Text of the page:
Research ArticleCancer

PTEN Protein Phosphatase Activity Correlates with Control of Gene Expression and Invasion, a Tumor-Suppressing Phenotype, But Not with AKT Activity

Sci. Signal.  28 Feb 2012:
Vol. 5, Issue 213, pp. ra18
DOI: 10.1126/scisignal.2002138

You are currently viewing the editor's summary.

View Full Text
As a service to the community, AAAS/Science has made this article free with registration.

Self-Directed Phosphatase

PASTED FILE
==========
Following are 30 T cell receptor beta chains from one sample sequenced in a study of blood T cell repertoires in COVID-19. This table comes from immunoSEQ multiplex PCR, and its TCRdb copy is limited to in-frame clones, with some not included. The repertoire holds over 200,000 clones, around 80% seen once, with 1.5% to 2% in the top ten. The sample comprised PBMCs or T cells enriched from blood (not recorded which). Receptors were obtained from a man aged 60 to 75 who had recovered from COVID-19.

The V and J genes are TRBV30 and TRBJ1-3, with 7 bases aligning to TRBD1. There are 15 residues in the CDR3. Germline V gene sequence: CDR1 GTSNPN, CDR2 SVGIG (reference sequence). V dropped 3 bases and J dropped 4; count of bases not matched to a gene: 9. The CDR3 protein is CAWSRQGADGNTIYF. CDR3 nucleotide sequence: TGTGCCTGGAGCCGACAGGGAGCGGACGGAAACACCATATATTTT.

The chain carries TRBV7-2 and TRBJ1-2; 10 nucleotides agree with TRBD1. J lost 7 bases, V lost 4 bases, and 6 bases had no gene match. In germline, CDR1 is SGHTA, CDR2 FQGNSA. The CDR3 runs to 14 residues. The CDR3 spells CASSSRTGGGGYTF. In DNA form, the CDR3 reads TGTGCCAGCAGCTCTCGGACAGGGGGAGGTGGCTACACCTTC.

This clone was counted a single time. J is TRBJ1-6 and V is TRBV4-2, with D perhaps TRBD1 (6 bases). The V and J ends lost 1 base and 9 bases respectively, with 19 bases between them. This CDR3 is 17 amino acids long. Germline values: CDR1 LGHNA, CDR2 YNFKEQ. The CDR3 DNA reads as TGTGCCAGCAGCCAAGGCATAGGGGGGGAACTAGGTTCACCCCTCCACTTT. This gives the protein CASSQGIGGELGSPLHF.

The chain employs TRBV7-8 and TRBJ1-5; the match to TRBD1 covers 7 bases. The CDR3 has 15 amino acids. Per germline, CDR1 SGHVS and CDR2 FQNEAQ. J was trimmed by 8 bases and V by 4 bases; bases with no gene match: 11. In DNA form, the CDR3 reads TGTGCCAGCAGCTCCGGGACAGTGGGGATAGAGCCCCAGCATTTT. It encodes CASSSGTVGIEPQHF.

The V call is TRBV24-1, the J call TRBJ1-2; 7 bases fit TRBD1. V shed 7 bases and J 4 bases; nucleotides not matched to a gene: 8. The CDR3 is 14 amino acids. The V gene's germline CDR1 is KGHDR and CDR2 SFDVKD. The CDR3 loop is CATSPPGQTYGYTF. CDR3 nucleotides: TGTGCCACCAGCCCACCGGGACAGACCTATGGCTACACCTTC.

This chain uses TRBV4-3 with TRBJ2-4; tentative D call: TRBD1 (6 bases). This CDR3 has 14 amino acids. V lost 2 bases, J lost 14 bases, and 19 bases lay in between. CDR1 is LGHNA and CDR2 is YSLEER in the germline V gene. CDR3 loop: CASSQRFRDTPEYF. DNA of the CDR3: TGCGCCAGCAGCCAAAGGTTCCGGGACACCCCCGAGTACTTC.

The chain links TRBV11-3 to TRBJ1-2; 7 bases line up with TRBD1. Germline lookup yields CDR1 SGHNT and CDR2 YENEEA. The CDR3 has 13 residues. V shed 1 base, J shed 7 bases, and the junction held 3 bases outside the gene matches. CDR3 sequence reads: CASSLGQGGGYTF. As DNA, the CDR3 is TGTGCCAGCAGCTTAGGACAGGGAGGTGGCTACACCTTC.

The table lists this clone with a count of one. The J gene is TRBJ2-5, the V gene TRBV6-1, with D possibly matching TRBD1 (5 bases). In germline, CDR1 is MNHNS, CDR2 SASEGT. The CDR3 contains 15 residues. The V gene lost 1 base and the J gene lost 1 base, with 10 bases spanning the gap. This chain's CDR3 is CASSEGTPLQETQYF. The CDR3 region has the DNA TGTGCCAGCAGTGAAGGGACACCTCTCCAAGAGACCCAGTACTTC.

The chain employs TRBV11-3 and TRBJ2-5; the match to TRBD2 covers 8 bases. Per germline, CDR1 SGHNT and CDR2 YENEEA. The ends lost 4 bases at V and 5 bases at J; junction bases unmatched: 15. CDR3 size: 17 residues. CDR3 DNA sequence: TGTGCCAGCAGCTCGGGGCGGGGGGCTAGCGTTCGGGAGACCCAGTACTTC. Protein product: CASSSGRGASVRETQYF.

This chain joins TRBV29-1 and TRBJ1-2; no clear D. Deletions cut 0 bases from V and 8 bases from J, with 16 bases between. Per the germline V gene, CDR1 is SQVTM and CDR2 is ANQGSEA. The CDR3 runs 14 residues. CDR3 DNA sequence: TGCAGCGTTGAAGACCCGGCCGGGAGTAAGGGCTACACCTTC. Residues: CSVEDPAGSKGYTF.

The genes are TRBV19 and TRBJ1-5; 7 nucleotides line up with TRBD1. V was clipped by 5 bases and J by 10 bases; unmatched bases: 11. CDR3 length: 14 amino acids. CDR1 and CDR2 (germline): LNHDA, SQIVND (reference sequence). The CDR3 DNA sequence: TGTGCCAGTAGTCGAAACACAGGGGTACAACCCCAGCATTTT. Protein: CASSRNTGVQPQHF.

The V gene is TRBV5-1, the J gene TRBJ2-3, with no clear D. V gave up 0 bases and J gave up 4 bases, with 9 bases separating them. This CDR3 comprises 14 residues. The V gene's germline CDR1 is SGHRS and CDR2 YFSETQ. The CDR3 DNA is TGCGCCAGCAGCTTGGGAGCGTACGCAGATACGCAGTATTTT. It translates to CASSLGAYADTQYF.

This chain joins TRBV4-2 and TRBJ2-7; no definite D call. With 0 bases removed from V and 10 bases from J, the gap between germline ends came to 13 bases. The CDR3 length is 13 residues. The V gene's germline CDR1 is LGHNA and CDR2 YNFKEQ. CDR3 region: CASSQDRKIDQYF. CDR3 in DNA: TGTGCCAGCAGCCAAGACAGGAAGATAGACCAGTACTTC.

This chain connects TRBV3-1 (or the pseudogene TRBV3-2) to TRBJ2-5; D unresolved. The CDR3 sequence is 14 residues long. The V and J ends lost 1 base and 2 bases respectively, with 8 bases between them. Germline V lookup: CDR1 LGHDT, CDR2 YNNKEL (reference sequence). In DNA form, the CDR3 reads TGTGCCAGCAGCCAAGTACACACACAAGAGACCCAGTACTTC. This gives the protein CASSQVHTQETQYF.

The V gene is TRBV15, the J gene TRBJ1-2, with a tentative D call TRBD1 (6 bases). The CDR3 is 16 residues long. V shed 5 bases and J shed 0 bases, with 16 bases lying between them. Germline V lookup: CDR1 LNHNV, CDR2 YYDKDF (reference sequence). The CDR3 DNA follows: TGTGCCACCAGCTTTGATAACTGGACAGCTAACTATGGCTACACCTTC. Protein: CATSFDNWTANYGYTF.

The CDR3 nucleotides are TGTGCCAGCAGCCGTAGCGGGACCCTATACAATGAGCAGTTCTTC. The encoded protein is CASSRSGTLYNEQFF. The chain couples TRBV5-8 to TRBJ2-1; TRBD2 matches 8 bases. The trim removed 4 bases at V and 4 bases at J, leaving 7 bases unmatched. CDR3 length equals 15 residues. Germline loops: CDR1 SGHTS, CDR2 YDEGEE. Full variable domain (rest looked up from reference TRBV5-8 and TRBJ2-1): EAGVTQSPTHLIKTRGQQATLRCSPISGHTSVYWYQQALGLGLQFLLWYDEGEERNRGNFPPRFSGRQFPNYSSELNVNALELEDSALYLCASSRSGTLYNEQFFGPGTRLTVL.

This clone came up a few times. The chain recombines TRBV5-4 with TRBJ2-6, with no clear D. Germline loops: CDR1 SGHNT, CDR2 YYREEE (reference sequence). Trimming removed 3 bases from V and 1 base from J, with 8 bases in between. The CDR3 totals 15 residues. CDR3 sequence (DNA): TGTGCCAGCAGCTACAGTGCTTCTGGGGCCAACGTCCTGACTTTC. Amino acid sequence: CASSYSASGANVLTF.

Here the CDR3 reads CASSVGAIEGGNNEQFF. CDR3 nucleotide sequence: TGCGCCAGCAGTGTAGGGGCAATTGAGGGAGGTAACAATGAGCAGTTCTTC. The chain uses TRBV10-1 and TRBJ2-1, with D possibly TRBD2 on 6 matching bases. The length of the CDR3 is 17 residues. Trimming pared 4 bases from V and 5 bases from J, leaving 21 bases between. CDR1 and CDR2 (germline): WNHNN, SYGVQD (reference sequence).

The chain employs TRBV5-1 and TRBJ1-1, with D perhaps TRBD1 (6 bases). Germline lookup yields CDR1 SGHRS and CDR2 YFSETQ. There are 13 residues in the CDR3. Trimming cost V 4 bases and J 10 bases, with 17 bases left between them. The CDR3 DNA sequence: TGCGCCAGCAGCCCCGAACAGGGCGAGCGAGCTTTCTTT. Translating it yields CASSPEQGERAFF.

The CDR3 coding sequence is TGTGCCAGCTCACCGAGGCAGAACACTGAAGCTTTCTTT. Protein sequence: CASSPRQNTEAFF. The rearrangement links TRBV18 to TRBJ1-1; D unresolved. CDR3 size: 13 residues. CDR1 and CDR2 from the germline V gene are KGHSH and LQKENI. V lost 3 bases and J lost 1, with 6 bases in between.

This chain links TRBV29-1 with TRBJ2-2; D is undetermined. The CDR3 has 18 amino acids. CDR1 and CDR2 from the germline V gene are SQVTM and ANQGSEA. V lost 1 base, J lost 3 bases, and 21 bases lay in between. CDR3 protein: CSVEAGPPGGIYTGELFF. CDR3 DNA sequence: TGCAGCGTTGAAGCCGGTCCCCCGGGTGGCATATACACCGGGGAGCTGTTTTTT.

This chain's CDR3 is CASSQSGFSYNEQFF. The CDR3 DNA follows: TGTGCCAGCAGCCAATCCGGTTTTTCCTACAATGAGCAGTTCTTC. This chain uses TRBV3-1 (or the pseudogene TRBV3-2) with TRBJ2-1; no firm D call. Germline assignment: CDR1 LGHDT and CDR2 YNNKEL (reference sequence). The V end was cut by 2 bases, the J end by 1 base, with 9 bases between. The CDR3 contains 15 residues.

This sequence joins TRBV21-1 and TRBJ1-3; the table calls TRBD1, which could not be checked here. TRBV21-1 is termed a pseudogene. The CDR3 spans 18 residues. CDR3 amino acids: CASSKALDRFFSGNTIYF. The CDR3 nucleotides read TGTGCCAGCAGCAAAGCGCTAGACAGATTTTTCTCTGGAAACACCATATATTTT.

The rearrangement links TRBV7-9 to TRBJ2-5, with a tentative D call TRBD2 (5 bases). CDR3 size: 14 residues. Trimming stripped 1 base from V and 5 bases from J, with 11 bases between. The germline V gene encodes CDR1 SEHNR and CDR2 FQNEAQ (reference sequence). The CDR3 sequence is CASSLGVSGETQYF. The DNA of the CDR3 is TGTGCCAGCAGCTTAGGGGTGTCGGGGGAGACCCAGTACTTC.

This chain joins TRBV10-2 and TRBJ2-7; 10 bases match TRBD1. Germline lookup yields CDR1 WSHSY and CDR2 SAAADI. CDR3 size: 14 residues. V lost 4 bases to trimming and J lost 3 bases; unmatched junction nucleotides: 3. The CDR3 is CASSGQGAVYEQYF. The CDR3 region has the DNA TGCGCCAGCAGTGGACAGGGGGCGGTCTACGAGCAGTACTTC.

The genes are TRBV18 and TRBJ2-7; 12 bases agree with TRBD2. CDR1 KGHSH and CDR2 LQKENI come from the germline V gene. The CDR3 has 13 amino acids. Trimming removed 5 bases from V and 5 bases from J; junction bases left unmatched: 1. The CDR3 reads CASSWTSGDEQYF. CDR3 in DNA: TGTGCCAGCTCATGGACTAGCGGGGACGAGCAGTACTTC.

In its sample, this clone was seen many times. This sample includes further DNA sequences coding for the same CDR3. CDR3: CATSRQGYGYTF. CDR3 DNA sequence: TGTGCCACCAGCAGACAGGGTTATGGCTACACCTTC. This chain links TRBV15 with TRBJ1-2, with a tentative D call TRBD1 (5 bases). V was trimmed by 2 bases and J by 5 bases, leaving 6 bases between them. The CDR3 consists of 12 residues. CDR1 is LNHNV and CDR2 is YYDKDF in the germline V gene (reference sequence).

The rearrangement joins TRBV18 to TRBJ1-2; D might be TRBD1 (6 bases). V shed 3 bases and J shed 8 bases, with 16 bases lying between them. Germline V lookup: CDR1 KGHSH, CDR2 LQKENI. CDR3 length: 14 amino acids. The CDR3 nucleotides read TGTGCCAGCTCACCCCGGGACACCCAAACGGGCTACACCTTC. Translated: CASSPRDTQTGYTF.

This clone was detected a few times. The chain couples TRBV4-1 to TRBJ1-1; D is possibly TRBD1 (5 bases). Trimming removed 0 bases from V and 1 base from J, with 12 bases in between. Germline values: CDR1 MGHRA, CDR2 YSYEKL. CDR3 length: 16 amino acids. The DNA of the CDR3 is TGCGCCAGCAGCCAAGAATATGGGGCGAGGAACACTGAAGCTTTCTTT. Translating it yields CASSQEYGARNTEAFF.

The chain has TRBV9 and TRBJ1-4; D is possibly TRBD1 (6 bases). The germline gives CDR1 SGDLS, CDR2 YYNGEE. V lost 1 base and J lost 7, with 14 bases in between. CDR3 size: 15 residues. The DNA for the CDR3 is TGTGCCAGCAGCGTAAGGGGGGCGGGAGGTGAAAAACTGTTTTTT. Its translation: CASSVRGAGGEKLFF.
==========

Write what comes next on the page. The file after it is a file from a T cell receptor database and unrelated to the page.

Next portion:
The lipid and protein phosphatase PTEN, which acts as a tumor suppressor, is known for its ability to dephosphorylate phosphatidylinositol 3,4,5-trisphosphate and thereby antagonize mitogenic signaling by phosphoinositide 3-kinase and downstream effectors, such as AKT. The role of PTEN’s protein phosphatase activity, however, is less clear. Tibarewal et al. used PTEN mutants to isolate its protein phosphatase activity from its lipid phosphatase activity and found that both appeared to be required on the same molecule for PTEN to inhibit glioma cell invasion in vitro. In addition, both its lipid and its protein phosphatase activities were required to mediate many of PTEN’s largest effects on gene expression. Various lines of evidence indicated that PTEN dephosphorylated a residue in its own C-terminal tail and implicated dephosphorylation of this residue in limiting invasion independently of any effects on AKT, leading the authors to propose that autodephosphorylation may enable targeting PTEN’s lipid phosphatase activity to a particular locale. The authors identified a PTEN mutant from a human lung cancer cell line that retained the ability to decrease AKT’s phosphorylation and catalytic activity but lacked protein phosphatase activity and failed to suppress invasion, suggesting that PTEN’s protein phosphatase activity may contribute to its tumor suppressor function.